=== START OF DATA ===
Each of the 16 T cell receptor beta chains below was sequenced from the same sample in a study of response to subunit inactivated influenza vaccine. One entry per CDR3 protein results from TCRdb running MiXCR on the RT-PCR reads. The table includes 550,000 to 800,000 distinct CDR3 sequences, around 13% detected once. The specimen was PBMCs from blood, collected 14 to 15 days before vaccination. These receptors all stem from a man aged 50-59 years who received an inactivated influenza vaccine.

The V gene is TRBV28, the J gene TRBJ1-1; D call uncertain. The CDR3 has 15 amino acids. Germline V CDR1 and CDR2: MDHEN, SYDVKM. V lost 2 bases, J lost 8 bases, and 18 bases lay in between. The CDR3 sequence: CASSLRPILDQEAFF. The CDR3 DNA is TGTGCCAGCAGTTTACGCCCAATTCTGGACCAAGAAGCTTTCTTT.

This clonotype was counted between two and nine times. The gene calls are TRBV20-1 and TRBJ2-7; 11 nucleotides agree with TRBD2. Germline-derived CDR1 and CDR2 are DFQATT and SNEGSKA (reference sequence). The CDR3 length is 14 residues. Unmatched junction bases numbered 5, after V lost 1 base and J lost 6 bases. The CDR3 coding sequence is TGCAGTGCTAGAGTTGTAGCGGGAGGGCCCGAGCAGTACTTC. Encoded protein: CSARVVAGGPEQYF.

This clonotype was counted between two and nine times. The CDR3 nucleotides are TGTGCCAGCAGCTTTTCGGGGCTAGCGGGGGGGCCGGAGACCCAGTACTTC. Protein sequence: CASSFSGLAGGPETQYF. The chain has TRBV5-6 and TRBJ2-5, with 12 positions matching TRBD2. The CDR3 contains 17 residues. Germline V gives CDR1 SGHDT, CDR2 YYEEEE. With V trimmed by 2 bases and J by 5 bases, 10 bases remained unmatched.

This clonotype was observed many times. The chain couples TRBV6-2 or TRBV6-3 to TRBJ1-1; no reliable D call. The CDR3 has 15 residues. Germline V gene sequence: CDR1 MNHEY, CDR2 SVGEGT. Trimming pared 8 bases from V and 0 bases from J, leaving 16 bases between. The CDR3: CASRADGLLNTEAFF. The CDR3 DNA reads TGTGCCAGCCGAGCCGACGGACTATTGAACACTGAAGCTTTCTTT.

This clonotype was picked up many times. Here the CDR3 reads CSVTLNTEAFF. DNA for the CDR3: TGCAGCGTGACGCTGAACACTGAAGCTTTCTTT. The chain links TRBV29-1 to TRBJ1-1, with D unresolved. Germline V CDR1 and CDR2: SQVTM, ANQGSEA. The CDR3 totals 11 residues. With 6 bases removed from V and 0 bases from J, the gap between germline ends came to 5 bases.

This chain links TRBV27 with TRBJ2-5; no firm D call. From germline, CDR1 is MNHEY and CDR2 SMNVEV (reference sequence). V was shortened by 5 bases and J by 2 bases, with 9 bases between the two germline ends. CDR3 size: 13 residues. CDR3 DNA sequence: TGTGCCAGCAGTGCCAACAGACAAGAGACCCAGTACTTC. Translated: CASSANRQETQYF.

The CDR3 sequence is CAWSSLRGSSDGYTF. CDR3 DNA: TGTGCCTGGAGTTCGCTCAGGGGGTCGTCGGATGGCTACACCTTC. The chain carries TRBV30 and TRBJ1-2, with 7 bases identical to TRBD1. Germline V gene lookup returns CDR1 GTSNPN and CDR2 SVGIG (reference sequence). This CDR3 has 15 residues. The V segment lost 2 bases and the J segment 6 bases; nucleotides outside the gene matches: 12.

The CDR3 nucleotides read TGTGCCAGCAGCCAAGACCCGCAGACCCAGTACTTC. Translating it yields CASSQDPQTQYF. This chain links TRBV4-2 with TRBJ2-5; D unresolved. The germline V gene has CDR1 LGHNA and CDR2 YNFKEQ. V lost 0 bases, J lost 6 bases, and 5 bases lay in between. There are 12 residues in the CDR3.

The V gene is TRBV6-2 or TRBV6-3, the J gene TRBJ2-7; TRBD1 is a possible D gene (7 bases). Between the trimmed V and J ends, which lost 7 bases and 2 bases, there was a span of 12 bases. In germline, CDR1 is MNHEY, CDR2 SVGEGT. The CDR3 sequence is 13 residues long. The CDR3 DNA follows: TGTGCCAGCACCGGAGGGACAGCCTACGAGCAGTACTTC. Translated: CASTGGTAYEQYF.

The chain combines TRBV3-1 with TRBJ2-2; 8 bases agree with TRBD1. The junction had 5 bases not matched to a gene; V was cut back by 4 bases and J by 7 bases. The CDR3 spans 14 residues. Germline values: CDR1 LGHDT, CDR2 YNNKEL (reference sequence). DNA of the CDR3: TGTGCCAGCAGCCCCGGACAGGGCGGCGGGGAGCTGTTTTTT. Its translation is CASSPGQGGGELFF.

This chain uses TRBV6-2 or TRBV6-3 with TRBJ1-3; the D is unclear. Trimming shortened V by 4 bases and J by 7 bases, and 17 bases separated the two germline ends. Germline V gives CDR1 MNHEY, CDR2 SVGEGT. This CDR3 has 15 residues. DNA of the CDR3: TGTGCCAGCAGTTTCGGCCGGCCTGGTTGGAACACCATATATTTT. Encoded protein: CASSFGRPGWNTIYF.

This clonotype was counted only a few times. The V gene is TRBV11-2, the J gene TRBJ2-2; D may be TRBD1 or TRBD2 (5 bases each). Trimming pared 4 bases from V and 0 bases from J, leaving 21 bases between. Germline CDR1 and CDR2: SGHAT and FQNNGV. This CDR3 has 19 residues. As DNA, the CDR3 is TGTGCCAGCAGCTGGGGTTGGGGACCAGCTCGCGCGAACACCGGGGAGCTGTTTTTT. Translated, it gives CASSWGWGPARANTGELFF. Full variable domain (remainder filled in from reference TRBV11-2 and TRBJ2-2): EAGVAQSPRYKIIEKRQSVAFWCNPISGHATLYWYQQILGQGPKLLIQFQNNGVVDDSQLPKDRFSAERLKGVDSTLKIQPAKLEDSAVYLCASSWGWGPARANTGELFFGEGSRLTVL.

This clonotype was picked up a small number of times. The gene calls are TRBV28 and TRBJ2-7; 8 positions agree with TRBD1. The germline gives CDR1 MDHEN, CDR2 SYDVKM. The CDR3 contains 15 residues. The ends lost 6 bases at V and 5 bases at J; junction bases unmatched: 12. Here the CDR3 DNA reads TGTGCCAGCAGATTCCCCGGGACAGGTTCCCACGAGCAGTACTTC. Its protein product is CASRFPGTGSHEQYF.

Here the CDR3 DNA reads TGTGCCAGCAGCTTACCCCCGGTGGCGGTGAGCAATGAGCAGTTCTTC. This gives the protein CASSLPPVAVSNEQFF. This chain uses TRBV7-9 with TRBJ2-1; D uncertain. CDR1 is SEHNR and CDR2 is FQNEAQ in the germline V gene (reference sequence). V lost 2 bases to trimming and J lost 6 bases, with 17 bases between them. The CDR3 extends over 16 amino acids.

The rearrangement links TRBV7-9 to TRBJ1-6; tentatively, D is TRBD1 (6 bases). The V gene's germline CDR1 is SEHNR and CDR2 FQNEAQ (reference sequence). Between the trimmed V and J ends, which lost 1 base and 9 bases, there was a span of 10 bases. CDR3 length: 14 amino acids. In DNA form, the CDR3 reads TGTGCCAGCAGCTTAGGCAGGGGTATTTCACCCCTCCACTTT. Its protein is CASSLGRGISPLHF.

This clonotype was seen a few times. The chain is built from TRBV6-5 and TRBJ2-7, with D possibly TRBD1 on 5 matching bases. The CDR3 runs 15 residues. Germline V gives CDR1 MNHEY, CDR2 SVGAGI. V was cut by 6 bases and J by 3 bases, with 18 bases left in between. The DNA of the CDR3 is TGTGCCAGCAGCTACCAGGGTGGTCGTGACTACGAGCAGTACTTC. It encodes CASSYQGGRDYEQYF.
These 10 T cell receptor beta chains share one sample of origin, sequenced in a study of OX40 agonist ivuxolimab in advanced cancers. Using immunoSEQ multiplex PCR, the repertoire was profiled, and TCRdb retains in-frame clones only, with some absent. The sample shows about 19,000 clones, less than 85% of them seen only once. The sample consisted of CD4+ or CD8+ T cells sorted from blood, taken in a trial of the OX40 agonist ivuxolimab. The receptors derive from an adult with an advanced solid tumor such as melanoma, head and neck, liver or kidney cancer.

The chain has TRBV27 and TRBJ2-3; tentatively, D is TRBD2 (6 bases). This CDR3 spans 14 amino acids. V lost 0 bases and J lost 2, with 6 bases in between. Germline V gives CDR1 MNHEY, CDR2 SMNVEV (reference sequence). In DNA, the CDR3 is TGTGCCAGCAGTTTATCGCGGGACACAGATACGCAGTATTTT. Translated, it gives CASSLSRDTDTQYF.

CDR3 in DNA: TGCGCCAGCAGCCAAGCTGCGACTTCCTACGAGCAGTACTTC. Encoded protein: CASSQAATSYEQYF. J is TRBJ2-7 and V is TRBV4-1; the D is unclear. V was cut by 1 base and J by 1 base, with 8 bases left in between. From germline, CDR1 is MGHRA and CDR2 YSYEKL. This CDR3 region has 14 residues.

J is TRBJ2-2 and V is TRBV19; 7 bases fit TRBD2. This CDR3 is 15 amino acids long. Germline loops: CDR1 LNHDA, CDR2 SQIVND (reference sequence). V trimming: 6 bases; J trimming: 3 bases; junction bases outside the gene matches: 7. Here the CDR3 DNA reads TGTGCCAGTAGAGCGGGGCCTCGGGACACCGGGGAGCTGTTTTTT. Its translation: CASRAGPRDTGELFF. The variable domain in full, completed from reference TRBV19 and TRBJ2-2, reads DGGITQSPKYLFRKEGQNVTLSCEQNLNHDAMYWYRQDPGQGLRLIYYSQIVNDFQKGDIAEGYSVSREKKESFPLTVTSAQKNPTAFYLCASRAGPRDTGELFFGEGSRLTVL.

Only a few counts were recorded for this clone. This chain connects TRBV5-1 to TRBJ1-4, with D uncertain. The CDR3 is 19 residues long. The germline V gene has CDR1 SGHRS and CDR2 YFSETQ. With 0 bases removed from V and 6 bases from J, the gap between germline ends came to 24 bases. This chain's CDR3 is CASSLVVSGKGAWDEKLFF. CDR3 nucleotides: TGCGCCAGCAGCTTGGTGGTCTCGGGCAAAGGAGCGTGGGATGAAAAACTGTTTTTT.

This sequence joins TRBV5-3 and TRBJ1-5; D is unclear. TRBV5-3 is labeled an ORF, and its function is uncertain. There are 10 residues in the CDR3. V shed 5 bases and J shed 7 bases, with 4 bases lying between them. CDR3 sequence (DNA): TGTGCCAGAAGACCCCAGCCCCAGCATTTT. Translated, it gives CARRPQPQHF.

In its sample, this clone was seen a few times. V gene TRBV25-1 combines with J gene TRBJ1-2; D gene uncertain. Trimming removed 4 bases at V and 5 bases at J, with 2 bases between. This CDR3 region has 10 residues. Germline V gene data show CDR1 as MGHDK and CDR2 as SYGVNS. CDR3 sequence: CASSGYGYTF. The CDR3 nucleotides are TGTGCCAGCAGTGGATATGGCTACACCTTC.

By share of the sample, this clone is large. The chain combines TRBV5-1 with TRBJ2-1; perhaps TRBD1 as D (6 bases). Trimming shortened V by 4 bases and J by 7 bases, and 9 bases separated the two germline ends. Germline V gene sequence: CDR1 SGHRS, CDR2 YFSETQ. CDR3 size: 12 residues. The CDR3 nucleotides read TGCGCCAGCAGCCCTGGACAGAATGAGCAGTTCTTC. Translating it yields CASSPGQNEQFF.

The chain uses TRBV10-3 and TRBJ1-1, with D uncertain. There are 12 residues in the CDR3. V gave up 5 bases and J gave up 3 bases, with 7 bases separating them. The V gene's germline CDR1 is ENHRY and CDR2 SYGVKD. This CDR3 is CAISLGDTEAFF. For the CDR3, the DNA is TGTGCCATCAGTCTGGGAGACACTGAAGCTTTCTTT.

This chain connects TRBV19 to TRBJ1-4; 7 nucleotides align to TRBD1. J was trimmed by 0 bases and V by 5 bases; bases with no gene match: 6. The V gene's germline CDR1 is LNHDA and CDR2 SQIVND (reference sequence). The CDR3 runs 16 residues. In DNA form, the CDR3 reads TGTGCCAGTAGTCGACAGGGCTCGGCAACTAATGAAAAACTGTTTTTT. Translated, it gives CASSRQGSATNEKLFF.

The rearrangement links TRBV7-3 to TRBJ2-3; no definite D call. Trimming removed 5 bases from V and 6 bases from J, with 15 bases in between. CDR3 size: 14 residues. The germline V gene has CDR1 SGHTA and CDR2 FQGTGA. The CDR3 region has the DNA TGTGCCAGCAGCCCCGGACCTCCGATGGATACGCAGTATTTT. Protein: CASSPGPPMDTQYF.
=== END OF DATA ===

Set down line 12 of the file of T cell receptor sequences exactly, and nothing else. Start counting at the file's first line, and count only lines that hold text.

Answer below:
This chain uses TRBV6-2 or TRBV6-3 with TRBJ1-3; the D is unclear. Trimming shortened V by 4 bases and J by 7 bases, and 17 bases separated the two germline ends. Germline V gives CDR1 MNHEY, CDR2 SVGEGT. This CDR3 has 15 residues. DNA of the CDR3: TGTGCCAGCAGTTTCGGCCGGCCTGGTTGGAACACCATATATTTT. Encoded protein: CASSFGRPGWNTIYF.